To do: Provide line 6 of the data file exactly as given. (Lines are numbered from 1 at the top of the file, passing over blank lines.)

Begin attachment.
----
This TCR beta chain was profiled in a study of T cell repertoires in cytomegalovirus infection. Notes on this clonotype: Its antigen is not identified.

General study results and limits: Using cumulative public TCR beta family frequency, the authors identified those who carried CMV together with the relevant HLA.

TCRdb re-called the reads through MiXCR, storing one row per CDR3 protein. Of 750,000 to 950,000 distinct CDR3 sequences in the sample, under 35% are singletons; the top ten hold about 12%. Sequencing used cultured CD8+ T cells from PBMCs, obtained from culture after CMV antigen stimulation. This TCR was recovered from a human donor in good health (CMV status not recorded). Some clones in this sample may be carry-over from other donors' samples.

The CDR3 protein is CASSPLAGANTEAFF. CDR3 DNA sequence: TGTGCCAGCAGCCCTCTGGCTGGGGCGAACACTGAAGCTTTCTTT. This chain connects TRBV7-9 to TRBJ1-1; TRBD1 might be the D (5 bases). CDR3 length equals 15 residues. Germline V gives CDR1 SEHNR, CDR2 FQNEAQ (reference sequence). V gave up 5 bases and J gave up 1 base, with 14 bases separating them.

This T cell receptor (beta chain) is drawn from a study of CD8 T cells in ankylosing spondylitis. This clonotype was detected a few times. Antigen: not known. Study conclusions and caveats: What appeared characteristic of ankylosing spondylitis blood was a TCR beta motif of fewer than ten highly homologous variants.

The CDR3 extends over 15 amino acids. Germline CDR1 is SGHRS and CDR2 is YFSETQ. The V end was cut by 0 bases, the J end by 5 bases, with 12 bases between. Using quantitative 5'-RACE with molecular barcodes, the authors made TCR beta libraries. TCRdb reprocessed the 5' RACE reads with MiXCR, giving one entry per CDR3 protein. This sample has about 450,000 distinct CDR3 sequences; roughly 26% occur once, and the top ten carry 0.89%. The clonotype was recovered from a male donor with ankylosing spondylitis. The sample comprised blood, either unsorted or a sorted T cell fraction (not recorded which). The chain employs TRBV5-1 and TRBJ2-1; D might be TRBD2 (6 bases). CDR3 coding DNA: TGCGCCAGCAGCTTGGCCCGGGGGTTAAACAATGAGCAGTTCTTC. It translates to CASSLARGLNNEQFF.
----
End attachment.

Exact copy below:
The CDR3 extends over 15 amino acids. Germline CDR1 is SGHRS and CDR2 is YFSETQ. The V end was cut by 0 bases, the J end by 5 bases, with 12 bases between. Using quantitative 5'-RACE with molecular barcodes, the authors made TCR beta libraries. TCRdb reprocessed the 5' RACE reads with MiXCR, giving one entry per CDR3 protein. This sample has about 450,000 distinct CDR3 sequences; roughly 26% occur once, and the top ten carry 0.89%. The clonotype was recovered from a male donor with ankylosing spondylitis. The sample comprised blood, either unsorted or a sorted T cell fraction (not recorded which). The chain employs TRBV5-1 and TRBJ2-1; D might be TRBD2 (6 bases). CDR3 coding DNA: TGCGCCAGCAGCTTGGCCCGGGGGTTAAACAATGAGCAGTTCTTC. It translates to CASSLARGLNNEQFF.